Jacob Sullum at Reason Magazine takes a look at recent coverage overhyping some kind of “threat” posed by alcoholic beverages spiked with caffiene:
Until last week, the main hazard of caffeinated alcoholic beverages such as Joose, Torque, and Four Loko was supposed to be that they keep you alert even when you’re drunk, so that you underestimate your inebriation and are more inclined to engage in risky behavior. But now, thanks to the faux-sober reporting of ABC News, we know you also might drop dead from a heart attack the first time you try one of these drinks, even if you’re a strapping 19-year-old …
Yet by ABC’s own account, a 23.5-ounce can of Four Loko has 156 milligrams of caffeine—as much as a cup and a half of (pretty weak) coffee. Ounce by ounce, in fact, Four Loko has less caffeine than coffee: 6.6 mg per ounce, compared to 8.3 mg per ounce for McDonald’s coffee, around 18 mg per ounce for store-bought drip coffee, and 50 mg per ounce for espresso. I cannot recall an ABC News story about the heart-attack risk posed by a 16-ounce Starbucks Grande Latte, which has as much caffeine as a can of Four Loko (or, assuming the combination of caffeine and alcohol is especially hazardous to the heart, the public health threat posed by Irish coffee).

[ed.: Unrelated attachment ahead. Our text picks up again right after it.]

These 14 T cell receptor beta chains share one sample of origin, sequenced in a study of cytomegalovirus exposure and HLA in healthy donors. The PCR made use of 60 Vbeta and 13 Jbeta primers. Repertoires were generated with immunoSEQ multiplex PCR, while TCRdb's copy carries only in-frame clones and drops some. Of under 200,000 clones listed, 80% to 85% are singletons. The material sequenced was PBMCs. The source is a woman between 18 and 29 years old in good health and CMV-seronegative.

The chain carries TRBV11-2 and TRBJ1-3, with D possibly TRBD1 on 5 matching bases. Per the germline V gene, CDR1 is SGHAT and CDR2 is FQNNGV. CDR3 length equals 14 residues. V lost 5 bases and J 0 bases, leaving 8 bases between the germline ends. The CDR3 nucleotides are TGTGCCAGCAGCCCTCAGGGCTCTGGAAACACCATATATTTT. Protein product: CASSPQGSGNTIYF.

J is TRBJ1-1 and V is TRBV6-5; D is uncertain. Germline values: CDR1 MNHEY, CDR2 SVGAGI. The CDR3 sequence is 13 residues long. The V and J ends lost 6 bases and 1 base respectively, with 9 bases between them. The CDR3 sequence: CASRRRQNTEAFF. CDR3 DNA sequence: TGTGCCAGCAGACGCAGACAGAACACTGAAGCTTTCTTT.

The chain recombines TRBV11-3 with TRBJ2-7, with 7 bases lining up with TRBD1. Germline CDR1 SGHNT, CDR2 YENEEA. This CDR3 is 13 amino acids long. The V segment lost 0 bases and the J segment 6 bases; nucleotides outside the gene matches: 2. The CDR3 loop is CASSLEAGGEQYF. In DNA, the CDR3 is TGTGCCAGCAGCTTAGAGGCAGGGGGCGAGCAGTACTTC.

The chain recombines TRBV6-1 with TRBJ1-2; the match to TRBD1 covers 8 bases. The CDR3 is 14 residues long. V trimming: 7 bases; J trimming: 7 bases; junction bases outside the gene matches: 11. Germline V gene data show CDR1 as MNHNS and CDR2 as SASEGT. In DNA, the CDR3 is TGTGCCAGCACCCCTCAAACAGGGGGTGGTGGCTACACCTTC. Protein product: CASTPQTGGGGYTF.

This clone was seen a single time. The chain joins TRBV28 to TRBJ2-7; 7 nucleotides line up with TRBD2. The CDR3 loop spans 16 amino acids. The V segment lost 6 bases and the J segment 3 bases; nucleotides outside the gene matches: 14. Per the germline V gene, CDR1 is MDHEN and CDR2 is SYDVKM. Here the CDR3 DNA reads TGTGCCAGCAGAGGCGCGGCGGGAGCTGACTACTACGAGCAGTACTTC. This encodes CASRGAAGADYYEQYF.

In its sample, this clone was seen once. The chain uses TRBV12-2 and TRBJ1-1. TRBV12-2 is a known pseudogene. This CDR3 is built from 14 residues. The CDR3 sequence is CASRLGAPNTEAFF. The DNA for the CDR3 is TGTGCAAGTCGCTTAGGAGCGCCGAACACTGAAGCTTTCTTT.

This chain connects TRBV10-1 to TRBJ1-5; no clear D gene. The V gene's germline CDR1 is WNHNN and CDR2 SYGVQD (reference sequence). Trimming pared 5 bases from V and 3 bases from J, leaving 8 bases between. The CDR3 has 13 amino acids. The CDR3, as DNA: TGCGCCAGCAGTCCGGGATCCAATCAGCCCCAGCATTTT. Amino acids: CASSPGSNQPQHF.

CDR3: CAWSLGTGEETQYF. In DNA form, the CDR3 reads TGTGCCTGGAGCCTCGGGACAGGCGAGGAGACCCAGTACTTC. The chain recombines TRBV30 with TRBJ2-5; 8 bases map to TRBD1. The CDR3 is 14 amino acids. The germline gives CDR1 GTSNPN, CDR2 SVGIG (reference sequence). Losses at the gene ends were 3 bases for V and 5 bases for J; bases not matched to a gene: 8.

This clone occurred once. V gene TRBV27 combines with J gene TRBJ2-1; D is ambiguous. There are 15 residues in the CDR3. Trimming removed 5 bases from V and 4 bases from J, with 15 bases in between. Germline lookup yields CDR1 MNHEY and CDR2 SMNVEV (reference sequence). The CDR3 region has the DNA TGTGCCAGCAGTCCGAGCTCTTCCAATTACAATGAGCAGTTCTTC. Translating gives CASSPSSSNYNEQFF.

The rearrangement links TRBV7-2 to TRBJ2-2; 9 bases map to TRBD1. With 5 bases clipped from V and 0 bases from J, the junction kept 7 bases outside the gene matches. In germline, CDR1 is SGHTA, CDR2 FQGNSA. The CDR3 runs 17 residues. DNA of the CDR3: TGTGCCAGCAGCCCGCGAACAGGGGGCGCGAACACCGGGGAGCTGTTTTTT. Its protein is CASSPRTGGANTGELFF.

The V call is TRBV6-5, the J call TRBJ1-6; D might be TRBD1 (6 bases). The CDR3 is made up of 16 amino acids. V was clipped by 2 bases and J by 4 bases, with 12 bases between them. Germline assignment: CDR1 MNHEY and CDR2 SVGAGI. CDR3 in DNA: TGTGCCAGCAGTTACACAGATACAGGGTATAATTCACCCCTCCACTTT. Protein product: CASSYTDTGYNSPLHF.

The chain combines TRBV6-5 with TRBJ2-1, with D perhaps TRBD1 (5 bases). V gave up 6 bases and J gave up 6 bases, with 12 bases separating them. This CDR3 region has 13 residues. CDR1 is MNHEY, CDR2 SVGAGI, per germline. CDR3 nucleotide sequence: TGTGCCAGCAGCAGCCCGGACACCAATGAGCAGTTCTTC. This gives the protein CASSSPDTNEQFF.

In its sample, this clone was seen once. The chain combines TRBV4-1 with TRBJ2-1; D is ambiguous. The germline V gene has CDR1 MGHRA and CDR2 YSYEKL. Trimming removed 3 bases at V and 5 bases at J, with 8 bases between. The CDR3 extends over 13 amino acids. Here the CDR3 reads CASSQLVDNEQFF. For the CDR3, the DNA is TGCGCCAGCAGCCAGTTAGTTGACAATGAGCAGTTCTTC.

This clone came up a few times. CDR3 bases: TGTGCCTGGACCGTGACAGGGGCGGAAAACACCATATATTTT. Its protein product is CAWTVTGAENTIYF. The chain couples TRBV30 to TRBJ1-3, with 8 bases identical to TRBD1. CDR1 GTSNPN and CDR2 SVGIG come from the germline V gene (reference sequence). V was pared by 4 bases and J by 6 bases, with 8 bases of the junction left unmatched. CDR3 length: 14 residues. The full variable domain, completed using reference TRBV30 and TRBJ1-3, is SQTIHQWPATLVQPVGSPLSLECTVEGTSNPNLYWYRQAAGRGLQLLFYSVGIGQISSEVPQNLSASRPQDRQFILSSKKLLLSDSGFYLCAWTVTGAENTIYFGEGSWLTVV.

ABC is also worried about the alcoholic content of Four Loko. At 12 percent, it is about as strong as wine. But it sounds scarier if you say, as ABC does, that “you’d have to drink almost six cans of Bud Light beer, or 67.2 ounces, to get the same amount of alcohol” as you get from a can of Four Loko. In truth, though, drinking six cans of Bud Light (or even one) sounds scary in any context.
So a kid drinks one of these drinks, dies of a heart attack, no one knows why, and the drink is to blame. So the FDA wants to ban them or something. Presumably because it can.
I think they confused Four Loko with this: